5 Essential Skills for Resilient Kids

As much as we try to protect our kids from the harsh realities of life, hard stuff happens anyway. Do you know what it takes to be resilient?

When my kids’ great grandmother started forgetting their names (and almost everything else), we had to adapt. When my kids’ grandfather was diagnosed with stage 4 cancer and then hit medical difficulty after medical difficulty before dying one month later, life turned upside down for our family.

Experts in the field of resilience say there are five key skills that kids need to go through difficulty and come out better afterward.

Key Skill #1: Kids need loving, protective relationships.

Kids (and adults) who bounce back from difficulty have a strong network of support, love, and care, say University of Minnesota resiliency experts Ann Masten and Abigail Gewirtz. They know who to count on, who to talk to, and who care about them—no matter what happens.

Key Skill #2: Kids need adults who care for themselves and adults who teach them how to care for themselves,

says Ronald Palomares of the American Psychological Association. Self-care is crucial for living a healthy life, but it becomes even more critical during hard times. Kids watch how adults care (or neglect) themselves during times of crisis. Kids also adapt better to difficulty when adults keep rituals and routines, which are another form of self-care. The routines of getting up and ready in the morning, doing homework and going to school, completing chores, and bedtime routines all give kids a sense of predictability during unpredictable times. When my father-in-law was in hospice, we continued to work, mow the lawn, eat meals together, and do homework even though we were often on the phone or booking an emergency plane ticket to visit.

Key Skill #3: Encourage kids to express their worries and fears,

says Ronald Palomares of the American Psychological Association. Kids—just like adults—are prone to imagine the worst, and their active imaginations can overwhelm them and give them a sense a dread. Allow kids to express their feelings (through talking, art, or physical activity), but also provide a context for what they’re feeling. Say, “I’ve been through hard things before. It felt awful. I thought it would never end. But hard times don’t stay forever. Things do get better. I’ve seen life improve, and it will happen again even if it doesn’t feel like it right now.”

Key Skill #4: Frame difficulties as opportunities for growth. Research says that kids who succeed in life as kids—and as adults—experience some difficulties during childhood and learn how to cope in positive ways.

These kids grew from their experience. Richard Weissbourd, a faculty member of Harvard’s School of Education says it’s key to encourage kids not to dwell on the small, hard stuff and to become part of things that are bigger than themselves. For some families, that entails doing family service. For others, it means continuing to work hard at what family members are passionate about (such as playing a sport, playing an instrument, or creating art) even when your passions may be dulled by grief and fear. As family members do positive actions, point them out. Talk about how proud you are that they’re continuing to live their lives in effective ways even when life is hard.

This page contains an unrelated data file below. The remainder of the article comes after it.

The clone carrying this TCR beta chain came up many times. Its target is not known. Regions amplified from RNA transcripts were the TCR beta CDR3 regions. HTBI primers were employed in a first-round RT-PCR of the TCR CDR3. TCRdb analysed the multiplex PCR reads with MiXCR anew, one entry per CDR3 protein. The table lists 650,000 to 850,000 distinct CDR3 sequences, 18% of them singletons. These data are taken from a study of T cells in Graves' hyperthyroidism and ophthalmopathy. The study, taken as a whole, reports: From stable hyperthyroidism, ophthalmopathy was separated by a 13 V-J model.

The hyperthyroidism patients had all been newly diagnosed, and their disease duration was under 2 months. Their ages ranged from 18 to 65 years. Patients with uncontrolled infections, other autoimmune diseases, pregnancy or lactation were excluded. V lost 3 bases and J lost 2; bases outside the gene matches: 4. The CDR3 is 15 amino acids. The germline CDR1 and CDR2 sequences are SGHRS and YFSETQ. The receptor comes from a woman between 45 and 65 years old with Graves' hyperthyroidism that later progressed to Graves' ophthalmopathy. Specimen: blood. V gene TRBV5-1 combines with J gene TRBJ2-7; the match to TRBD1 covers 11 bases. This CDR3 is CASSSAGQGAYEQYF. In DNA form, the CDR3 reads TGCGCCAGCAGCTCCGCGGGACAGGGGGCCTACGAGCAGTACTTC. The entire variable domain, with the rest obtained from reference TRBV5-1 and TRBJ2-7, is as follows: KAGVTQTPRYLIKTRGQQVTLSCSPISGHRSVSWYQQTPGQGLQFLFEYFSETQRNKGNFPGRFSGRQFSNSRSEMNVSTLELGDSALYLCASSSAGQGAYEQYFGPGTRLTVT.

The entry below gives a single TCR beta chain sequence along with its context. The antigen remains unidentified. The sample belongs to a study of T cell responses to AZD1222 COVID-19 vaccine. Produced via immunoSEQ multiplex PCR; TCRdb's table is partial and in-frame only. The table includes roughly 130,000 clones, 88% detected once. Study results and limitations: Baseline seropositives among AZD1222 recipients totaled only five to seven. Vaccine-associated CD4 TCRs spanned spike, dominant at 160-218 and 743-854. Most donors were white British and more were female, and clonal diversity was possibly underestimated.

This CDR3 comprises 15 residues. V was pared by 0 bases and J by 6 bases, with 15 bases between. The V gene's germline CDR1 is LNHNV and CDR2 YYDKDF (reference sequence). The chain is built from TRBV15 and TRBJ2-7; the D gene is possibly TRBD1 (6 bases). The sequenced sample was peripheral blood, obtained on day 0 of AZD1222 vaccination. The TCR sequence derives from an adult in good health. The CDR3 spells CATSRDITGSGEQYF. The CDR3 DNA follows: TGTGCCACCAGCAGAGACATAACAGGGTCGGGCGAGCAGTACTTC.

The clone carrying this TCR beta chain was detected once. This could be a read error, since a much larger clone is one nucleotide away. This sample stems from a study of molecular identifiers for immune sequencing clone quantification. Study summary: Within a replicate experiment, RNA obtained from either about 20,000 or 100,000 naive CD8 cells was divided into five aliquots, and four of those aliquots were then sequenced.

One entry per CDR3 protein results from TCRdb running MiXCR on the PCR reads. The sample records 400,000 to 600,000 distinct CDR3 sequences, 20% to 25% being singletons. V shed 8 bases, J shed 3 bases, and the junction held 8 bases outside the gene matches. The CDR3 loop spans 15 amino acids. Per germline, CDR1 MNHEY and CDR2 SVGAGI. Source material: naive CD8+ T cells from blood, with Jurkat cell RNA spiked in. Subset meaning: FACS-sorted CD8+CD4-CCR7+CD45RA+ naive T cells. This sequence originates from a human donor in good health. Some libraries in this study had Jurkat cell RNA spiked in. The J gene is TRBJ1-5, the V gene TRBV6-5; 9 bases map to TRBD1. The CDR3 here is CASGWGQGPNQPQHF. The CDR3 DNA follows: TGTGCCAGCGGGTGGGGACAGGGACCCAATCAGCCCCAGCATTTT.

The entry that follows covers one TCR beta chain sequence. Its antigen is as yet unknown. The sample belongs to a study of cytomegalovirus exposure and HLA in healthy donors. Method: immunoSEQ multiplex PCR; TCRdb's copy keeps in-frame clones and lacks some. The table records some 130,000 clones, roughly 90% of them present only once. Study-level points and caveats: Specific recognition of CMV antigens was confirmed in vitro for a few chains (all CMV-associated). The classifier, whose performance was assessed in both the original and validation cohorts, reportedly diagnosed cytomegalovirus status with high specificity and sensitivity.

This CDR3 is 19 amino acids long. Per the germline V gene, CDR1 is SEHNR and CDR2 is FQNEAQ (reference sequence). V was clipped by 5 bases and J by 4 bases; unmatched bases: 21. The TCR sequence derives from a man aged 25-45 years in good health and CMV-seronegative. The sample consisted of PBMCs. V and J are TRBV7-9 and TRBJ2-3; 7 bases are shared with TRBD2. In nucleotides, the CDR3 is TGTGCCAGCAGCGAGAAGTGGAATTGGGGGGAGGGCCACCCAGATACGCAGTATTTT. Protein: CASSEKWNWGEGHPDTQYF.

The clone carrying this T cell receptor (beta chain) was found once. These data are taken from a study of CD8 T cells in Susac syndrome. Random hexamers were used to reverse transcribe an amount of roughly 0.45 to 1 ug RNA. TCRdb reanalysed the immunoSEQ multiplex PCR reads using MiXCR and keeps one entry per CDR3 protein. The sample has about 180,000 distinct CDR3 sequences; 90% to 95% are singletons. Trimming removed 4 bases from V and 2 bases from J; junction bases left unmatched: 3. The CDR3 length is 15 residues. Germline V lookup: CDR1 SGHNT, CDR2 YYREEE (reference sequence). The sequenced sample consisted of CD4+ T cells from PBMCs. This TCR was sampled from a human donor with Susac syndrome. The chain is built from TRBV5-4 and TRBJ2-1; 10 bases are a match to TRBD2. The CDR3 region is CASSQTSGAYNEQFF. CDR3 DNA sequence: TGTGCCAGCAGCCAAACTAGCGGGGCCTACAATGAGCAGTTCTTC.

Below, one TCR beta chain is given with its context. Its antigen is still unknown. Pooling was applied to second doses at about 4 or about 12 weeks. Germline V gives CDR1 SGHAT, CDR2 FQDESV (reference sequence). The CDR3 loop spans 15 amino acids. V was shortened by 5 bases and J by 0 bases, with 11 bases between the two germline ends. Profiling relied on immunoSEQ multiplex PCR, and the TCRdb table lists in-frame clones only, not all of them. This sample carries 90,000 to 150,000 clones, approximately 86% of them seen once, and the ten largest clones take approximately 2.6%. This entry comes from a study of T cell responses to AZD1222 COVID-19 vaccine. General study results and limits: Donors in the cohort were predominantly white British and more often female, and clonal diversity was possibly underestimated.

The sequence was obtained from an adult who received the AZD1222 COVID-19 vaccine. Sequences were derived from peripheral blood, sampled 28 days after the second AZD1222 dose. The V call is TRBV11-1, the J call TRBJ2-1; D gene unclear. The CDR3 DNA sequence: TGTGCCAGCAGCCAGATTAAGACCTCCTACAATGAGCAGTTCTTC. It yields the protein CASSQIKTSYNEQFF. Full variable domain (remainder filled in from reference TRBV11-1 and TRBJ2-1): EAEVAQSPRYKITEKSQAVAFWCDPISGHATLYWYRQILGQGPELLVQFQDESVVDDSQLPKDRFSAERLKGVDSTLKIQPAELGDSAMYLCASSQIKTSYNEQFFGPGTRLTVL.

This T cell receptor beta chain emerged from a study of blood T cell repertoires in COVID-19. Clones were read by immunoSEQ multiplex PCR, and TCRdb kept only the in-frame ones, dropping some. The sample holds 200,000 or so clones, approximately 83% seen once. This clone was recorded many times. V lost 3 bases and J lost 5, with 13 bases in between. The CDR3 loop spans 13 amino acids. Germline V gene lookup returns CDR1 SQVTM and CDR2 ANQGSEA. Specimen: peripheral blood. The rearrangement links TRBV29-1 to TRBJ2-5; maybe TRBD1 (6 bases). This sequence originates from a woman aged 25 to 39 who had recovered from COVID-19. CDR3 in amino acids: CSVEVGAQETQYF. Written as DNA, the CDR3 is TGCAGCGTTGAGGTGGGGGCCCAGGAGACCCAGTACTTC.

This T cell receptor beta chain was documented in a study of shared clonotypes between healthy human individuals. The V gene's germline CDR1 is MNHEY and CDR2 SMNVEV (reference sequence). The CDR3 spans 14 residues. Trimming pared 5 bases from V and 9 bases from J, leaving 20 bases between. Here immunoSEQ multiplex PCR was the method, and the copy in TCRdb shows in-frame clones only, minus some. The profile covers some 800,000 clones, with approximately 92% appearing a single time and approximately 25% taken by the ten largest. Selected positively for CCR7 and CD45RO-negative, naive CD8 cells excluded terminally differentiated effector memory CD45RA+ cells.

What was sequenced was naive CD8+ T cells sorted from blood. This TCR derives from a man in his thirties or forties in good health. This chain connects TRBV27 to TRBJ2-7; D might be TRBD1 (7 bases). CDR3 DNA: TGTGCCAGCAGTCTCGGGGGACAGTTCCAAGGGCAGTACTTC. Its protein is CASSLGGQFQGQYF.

Key Skill #5: Teach kids to solve problems well. Feeling empowered to make a difference even when obstacles look overwhelming is a key skill for resilience.

Robert Brooks of the Harvard Medical School and coauthor of Raising Resilient Children says that finding concrete ways to solve problems can help kids cope better. For example, with my kids’ great grandmother’s dementia, we visited her and brought her drawings that my youngest had made. My eldest liked to talk to her and ask her questions, even though her answers didn’t always make sense. We talked about how much she treasured our visits, even if they were hard and awkward for us. The last time my kids saw their great grandmother before she died, she didn’t know who they were at all. They said that didn’t matter. What mattered was that they cared for her and visited her anyway. They had a sense of power in a situation where it was easy to feel helpless and powerless.

This is resiliency. It’s the ability to go through a difficulty without having your life completely unravel. Although it may feel that your life has turned upside down, you can talk about your feelings and fears as you muddle through. You can teach your kids that difficulties happen to everybody and the way you get through a difficulty makes a big difference.


1. Ann S. Masten, Ph.D. and Abigail H. Gewirtz, Ph.D., “Resilience in Development: The Importance of Early Childhood,” Encyclopedia on Early Childhood Development, March 15, 2006.

2. Ronald S. Palomares, Ph.D., Bouncing Back: Teaching Children Resilience Skills (Washington, DC: American Psychological Association, May 2008).

3. Louisa Kamps, “Raising Resilient Kids,” Good Housekeeping, December 2010, 121-126.

4. Robert Brooks and Sam Goldstein, Raising Resilient Children: Fostering Strength, Hope, and Optimism in Your Child (New York: McGraw-Hill, 2002)

5. Image via Nanagyei on Flick’r


Great advise

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